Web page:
• Place ice packs under the person’s arms, in between the legs, and on the neck and back. These are the areas of the body with blood vessels near the skin.
  • Put the person in a cool or ice bath.
  • You can always call 911 for extra directions.

Like heat exhaustion, it is best for heat stroke victims not to expose themselves yourself to higher temperatures for at least 7 days.


My final conclusion is to review the information in this article before planning to spend any amount of time outside. If you are having an outdoor party, it would be wise to invest in some emergency water and ice packs just in case a guest becomes overheated. Planning ahead may just save a life.

Be Especially Vigilant About the Sun in the Southern States


Nancy Yager (author) from Hamburg, New York on June 21, 2018:

This is so true.

Hashp from india on August 18, 2017:

Very informative article regarding what we call the hyperthermic syndromes.A lot of people fail to recognise them and take remedial preventive and curative action which has serious consequences.

Nancy Yager (author) from Hamburg, New York on September 20, 2015:

Thanks I think that it is important to review this information every do often just to remind ourselves of the warning signs so that we can recognize it in everyone.

Dianna Mendez on September 20, 2015:

This is good information to know. The school sports teams could use this to keep students safe when practicing in the summer hear.

Nancy Yager (author) from Hamburg, New York on April 02, 2013:

Like I said in the article, it is something that I personally battled with all my life. As a kid I hated playing out doors just because it made me so sick.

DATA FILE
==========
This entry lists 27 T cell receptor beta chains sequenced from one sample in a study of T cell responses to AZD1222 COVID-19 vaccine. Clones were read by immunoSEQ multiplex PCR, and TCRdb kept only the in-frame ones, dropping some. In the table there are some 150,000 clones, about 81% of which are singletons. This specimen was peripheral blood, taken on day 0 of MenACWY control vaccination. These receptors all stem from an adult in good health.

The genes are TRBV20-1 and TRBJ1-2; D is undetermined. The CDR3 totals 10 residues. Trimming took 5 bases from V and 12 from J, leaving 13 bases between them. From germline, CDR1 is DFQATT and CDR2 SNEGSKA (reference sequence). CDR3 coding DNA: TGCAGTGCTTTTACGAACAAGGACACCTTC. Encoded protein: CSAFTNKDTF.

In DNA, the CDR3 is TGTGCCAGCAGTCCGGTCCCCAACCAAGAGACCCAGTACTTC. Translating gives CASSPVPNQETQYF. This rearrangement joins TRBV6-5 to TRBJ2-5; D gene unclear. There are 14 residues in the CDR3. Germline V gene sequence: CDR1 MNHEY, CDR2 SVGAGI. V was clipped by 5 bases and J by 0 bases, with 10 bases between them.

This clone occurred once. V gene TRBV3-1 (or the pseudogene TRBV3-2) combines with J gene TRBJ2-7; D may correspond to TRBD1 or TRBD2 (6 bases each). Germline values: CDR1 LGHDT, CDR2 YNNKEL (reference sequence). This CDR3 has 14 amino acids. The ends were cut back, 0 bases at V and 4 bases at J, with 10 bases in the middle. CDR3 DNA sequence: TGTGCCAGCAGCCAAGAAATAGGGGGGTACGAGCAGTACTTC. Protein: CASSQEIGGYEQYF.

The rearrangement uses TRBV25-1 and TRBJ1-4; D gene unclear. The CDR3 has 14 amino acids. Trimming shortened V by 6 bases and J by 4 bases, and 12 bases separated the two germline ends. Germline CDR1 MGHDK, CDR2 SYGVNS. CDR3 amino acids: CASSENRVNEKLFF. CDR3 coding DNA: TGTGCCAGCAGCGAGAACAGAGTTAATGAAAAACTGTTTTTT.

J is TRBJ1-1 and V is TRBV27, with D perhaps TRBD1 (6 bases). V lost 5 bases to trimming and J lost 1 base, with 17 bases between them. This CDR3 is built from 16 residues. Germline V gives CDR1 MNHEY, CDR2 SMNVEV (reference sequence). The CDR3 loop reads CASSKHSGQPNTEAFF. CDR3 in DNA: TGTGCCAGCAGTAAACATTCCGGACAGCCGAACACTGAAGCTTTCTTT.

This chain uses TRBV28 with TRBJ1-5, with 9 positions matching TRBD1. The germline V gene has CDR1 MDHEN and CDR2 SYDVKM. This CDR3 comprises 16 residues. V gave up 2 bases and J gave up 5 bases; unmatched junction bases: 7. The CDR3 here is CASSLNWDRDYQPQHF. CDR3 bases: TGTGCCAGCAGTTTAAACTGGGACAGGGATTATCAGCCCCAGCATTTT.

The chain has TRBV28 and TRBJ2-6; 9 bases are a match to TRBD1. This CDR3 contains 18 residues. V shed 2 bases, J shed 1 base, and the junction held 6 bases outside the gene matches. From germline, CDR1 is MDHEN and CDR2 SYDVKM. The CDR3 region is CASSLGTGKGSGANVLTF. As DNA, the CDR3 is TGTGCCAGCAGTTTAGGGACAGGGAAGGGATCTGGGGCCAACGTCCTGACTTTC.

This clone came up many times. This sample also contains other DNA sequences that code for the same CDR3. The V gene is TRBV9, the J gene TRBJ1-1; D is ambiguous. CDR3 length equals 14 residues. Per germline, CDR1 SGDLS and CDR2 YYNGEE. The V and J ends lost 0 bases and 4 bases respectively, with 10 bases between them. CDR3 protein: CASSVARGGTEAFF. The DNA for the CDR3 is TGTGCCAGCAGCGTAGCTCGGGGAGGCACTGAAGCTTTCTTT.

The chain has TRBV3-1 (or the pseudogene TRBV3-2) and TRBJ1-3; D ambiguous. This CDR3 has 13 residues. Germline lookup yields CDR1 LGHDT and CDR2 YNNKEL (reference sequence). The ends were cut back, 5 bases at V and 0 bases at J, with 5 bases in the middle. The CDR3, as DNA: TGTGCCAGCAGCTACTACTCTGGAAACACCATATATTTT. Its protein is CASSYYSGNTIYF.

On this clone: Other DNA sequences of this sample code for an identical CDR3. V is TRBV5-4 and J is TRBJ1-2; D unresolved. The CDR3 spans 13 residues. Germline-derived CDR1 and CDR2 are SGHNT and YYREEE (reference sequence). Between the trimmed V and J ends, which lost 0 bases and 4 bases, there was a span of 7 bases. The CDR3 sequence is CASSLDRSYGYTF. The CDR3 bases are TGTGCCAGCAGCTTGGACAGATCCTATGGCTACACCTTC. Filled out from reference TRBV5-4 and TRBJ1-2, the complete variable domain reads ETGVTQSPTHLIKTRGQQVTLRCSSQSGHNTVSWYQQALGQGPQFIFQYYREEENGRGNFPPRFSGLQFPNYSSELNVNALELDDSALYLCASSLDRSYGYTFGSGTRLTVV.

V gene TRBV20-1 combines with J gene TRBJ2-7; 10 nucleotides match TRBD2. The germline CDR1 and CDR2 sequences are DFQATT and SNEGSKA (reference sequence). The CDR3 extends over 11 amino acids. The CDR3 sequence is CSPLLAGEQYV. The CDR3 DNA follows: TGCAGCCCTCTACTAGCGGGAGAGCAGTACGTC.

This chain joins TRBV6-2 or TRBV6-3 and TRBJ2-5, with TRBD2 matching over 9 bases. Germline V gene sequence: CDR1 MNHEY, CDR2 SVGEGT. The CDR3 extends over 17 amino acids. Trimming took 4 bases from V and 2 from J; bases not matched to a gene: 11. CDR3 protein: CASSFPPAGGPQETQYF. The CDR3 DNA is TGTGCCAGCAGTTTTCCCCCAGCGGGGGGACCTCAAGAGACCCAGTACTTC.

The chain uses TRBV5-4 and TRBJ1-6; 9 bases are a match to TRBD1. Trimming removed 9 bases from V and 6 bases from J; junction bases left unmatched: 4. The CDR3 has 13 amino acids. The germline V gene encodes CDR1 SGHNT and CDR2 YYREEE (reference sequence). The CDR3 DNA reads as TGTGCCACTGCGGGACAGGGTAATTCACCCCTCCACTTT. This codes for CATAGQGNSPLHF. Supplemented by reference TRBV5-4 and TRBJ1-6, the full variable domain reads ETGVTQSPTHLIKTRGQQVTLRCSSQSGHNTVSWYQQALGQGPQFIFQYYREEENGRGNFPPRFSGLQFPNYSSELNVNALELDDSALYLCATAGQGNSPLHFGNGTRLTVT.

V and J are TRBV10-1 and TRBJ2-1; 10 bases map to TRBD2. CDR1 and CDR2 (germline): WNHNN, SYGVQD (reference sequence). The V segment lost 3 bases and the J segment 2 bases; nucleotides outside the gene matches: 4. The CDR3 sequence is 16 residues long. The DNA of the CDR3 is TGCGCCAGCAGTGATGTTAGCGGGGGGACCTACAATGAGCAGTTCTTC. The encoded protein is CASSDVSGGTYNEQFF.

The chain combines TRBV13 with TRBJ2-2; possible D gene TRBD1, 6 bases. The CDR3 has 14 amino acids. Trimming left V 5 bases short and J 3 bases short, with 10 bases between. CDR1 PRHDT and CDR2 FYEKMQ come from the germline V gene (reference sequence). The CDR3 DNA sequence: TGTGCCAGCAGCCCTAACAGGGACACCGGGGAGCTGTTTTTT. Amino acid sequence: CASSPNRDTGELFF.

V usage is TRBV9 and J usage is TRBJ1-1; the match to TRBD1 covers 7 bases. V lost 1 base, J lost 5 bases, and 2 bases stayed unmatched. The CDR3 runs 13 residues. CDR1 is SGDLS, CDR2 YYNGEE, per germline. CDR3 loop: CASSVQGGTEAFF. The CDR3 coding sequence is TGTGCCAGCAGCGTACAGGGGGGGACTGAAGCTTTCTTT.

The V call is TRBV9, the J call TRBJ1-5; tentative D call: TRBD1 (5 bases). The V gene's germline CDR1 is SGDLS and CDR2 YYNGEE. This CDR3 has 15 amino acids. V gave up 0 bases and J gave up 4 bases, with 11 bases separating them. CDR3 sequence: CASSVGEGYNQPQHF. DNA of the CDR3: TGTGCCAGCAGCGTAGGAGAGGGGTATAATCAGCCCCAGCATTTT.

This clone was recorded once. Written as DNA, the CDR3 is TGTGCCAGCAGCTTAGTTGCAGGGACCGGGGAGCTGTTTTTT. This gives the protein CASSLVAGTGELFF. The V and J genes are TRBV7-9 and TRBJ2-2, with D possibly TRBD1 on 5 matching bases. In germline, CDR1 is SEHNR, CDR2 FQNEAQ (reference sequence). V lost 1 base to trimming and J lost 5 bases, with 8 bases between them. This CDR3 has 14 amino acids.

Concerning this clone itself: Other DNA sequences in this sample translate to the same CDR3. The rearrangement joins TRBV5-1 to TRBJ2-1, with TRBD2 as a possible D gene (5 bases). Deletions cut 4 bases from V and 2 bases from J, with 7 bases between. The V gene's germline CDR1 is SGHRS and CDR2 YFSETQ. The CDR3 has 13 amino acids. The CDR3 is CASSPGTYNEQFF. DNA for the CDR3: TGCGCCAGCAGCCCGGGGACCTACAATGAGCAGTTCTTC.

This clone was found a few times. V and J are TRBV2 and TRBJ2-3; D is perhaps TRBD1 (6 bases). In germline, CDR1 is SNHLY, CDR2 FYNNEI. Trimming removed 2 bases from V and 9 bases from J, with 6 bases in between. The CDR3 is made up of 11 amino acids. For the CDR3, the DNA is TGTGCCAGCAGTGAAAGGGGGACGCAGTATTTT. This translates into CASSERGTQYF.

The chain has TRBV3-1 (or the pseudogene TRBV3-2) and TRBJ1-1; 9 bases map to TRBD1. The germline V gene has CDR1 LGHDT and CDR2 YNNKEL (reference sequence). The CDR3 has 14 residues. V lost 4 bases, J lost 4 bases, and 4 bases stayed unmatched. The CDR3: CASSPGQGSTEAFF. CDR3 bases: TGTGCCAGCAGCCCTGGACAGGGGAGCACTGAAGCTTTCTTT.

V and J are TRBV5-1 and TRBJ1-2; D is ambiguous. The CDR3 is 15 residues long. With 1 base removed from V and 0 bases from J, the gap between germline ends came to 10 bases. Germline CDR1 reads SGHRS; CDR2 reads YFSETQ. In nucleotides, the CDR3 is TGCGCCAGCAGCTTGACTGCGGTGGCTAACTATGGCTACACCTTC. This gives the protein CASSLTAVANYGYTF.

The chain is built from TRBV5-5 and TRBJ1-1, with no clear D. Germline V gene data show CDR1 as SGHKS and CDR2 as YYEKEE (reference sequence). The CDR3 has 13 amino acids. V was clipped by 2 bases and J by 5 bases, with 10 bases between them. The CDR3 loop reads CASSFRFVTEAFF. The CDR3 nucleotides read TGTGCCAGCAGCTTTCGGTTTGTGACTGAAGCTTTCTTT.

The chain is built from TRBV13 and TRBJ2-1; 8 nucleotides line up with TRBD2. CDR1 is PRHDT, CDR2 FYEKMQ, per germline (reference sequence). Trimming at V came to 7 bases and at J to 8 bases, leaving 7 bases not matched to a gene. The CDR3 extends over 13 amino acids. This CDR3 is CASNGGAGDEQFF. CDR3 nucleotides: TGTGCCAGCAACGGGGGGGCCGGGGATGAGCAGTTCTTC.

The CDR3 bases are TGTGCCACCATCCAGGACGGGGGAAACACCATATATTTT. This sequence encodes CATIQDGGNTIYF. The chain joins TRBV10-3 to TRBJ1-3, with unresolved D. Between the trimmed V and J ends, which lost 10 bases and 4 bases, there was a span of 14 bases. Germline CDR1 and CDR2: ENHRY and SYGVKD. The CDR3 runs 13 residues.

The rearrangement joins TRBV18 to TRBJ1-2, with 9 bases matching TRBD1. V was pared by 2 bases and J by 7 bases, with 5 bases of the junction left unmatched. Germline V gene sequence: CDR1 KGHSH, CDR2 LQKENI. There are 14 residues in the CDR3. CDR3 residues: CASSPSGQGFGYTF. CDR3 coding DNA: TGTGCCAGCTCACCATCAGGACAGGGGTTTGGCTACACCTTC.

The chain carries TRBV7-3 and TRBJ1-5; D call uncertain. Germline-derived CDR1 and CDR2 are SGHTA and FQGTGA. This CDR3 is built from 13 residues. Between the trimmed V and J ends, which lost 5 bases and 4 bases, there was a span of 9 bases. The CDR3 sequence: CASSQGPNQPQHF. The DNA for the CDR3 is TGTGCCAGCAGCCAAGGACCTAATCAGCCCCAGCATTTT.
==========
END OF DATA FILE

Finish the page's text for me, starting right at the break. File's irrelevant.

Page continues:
Mary Wickison from USA on April 01, 2013:

Hi Lipnancy,

This information should be mandatory for people traveling to a hot country. My daughter became very ill from being outside whilst at PE. This was shortly after her head teacher had given a talk about heat exhaustion. I too, when I was young from being in the back of a car. Luckily my aunt, who was traveling with us, knew the signs and the treatment. I missed out on the whole vacation, in Palm Springs. :-(

Here in Brazil, I take precautions because the sun is so strong and humidity so high. I drink lots of water and if I get a head ache, I know I need to get out of the sun and drink water.

Everyone should learn how to recognize the signs, and know what to do if someone they are with becomes ill.

Thanks for the information. Very thorough.

Nancy Yager (author) from Hamburg, New York on February 09, 2013:

@Denise Handlon I am very sensitive to heat exhaustion. My first experience was when I was only 3 years old. As a child, I hated playing outside just because the sun always made me so sick.

Denise Handlon from North Carolina on February 07, 2013:

Very useful information here, Nancy. I like how you described the two and explained the differences, and then offered treatment. Very good. UP and U/I I took the poll-I had heat exhaustion one summer. It seemed to come on so suddenly and totally did not expect it. Not fun!

Nancy Yager (author) from Hamburg, New York on February 03, 2013:

@Olde Cashmere I am very sensitive to the sun also.

Nancy Yager (author) from Hamburg, New York on February 03, 2013:

@unknown spy Thanks. Much appreciated.

Olde Cashmere on February 03, 2013:

This is excellent advice to help avoid heat exhaustion and heat stroke Lipnancy. I experienced heat exhaustion a couple of times when I used to have to walk to and home from work. Voting this up and rating useful and interesting.

DragonBallSuper on February 03, 2013:

just sharing..

Nancy Yager (author) from Hamburg, New York on February 02, 2013:

@MomsTreasureChest Thanks for stopping by.

MomsTreasureChest on February 02, 2013:

Great hub with lots of useful tips, thanks for sharing!

Nancy Yager (author) from Hamburg, New York on February 01, 2013:

@ignugent My intention is for people to use it as a reminder.

ignugent17 on January 31, 2013: